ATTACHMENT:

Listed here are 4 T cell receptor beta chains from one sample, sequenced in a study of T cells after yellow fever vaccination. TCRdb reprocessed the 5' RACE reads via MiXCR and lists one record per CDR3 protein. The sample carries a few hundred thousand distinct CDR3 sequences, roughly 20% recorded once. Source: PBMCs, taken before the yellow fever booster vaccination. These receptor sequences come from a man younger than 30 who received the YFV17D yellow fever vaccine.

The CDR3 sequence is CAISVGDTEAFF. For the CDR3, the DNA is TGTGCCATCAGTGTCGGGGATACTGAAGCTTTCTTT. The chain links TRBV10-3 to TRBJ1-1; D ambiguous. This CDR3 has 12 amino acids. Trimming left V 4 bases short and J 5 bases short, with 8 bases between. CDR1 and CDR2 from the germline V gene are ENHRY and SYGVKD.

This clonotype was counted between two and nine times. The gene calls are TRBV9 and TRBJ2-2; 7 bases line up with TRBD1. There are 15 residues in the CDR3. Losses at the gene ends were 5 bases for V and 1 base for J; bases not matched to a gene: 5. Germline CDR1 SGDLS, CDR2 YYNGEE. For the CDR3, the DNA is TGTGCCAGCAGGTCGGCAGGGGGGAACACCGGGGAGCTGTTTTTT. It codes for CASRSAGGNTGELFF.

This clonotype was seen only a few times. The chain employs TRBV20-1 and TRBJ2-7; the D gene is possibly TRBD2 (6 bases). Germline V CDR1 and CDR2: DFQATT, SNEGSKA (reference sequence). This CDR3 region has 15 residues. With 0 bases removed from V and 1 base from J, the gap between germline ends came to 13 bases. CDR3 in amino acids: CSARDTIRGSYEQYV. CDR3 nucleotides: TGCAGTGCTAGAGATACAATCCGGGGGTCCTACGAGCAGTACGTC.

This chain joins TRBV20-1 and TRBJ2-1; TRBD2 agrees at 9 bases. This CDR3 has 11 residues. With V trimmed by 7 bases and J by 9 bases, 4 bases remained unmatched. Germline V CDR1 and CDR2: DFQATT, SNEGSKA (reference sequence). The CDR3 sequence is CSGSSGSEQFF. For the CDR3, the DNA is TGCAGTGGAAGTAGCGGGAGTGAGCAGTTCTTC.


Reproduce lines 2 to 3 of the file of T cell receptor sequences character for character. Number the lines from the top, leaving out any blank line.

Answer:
The CDR3 sequence is CAISVGDTEAFF. For the CDR3, the DNA is TGTGCCATCAGTGTCGGGGATACTGAAGCTTTCTTT. The chain links TRBV10-3 to TRBJ1-1; D ambiguous. This CDR3 has 12 amino acids. Trimming left V 4 bases short and J 5 bases short, with 8 bases between. CDR1 and CDR2 from the germline V gene are ENHRY and SYGVKD.

This clonotype was counted between two and nine times. The gene calls are TRBV9 and TRBJ2-2; 7 bases line up with TRBD1. There are 15 residues in the CDR3. Losses at the gene ends were 5 bases for V and 1 base for J; bases not matched to a gene: 5. Germline CDR1 SGDLS, CDR2 YYNGEE. For the CDR3, the DNA is TGTGCCAGCAGGTCGGCAGGGGGGAACACCGGGGAGCTGTTTTTT. It codes for CASRSAGGNTGELFF.